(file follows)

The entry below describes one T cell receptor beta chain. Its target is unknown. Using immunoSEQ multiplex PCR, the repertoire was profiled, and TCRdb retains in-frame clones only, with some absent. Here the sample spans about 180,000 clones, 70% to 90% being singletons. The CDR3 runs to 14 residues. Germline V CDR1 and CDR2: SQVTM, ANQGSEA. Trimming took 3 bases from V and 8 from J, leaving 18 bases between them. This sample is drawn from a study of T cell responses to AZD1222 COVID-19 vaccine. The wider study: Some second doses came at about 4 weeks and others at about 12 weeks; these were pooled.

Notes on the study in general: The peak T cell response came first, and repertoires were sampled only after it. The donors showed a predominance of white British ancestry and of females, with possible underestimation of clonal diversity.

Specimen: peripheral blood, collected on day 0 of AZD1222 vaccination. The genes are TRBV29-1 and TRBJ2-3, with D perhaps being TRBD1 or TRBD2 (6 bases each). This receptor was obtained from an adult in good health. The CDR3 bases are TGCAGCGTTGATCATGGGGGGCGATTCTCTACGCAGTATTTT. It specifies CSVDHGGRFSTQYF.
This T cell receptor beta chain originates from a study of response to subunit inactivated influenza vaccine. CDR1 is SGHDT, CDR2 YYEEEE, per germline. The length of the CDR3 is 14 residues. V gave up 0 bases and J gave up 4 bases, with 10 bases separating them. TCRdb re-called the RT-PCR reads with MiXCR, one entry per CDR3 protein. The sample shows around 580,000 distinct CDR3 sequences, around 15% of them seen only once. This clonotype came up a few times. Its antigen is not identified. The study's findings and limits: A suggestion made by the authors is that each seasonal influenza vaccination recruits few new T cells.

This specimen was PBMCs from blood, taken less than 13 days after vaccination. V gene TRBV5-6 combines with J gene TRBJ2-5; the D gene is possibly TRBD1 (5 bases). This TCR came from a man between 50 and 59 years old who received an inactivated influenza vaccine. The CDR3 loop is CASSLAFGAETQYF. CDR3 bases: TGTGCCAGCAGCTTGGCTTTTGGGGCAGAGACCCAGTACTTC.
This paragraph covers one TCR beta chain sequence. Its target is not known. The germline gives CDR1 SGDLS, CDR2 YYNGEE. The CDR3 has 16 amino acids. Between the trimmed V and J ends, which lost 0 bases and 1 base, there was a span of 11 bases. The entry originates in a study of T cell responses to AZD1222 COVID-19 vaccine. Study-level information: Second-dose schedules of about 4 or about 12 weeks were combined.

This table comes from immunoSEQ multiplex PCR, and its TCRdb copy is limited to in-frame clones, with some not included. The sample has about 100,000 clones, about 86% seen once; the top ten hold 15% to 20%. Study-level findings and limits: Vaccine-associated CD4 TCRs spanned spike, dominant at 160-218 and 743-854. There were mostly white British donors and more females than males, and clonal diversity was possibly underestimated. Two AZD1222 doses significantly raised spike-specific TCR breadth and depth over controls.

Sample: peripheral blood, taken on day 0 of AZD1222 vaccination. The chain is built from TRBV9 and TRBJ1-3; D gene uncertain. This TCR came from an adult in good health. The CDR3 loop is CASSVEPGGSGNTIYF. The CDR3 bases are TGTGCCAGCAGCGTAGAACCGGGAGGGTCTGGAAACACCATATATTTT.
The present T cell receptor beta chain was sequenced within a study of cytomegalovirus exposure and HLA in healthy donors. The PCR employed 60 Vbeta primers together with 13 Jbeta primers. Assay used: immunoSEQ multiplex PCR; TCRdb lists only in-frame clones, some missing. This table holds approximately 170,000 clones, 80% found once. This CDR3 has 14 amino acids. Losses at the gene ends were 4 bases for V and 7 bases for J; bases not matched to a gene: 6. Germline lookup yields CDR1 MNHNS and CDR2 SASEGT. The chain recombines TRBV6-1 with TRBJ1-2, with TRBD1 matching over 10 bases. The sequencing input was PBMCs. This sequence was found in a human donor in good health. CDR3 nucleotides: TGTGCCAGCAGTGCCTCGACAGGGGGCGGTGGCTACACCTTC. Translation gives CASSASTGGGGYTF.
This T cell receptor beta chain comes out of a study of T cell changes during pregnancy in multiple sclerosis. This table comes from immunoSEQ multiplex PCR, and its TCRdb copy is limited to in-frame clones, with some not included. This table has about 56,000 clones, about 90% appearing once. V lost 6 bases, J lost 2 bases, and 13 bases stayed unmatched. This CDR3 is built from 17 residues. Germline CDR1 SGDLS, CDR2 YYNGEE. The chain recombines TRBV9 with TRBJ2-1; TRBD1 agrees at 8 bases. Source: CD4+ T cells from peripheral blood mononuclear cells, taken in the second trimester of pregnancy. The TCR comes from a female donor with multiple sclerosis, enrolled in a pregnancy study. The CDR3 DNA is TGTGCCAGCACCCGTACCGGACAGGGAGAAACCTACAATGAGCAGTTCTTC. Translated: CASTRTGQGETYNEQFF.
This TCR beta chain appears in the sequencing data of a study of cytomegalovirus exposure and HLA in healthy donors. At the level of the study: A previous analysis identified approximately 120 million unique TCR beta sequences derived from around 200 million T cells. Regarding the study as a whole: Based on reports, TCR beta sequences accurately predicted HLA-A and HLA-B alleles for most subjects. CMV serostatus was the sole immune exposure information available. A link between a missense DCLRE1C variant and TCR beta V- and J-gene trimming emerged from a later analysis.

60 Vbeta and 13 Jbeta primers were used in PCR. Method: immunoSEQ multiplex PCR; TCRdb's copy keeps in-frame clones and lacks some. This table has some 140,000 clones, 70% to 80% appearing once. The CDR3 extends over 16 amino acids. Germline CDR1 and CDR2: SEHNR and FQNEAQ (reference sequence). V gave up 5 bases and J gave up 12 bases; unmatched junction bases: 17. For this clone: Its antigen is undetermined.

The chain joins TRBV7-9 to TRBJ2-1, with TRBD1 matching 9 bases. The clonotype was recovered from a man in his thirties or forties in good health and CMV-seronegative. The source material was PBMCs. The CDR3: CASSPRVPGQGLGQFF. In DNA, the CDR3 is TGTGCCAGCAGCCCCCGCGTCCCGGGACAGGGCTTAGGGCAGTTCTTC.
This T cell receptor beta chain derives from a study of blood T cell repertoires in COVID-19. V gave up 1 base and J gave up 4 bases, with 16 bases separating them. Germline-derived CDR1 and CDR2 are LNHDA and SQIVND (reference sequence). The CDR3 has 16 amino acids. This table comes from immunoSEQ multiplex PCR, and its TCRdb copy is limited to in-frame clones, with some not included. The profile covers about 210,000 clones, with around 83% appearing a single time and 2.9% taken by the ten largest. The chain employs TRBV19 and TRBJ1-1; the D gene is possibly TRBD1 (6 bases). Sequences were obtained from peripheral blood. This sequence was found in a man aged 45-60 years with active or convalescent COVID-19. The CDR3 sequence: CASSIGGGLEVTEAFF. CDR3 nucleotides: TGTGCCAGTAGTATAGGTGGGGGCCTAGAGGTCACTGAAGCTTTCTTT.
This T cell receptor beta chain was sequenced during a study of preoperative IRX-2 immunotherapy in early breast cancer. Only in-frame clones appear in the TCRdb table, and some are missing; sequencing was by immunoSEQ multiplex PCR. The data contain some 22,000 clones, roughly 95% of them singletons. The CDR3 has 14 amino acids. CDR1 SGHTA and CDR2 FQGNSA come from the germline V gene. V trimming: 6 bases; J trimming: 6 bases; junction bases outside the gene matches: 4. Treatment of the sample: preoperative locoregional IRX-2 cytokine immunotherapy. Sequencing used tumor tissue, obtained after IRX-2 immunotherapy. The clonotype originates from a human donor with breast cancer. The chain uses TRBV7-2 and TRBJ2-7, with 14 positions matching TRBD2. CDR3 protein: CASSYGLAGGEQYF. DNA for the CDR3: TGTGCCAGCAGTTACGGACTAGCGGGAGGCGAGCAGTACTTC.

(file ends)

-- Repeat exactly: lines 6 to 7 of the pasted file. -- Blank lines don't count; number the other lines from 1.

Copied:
This paragraph covers one TCR beta chain sequence. Its target is not known. The germline gives CDR1 SGDLS, CDR2 YYNGEE. The CDR3 has 16 amino acids. Between the trimmed V and J ends, which lost 0 bases and 1 base, there was a span of 11 bases. The entry originates in a study of T cell responses to AZD1222 COVID-19 vaccine. Study-level information: Second-dose schedules of about 4 or about 12 weeks were combined.

This table comes from immunoSEQ multiplex PCR, and its TCRdb copy is limited to in-frame clones, with some not included. The sample has about 100,000 clones, about 86% seen once; the top ten hold 15% to 20%. Study-level findings and limits: Vaccine-associated CD4 TCRs spanned spike, dominant at 160-218 and 743-854. There were mostly white British donors and more females than males, and clonal diversity was possibly underestimated. Two AZD1222 doses significantly raised spike-specific TCR breadth and depth over controls.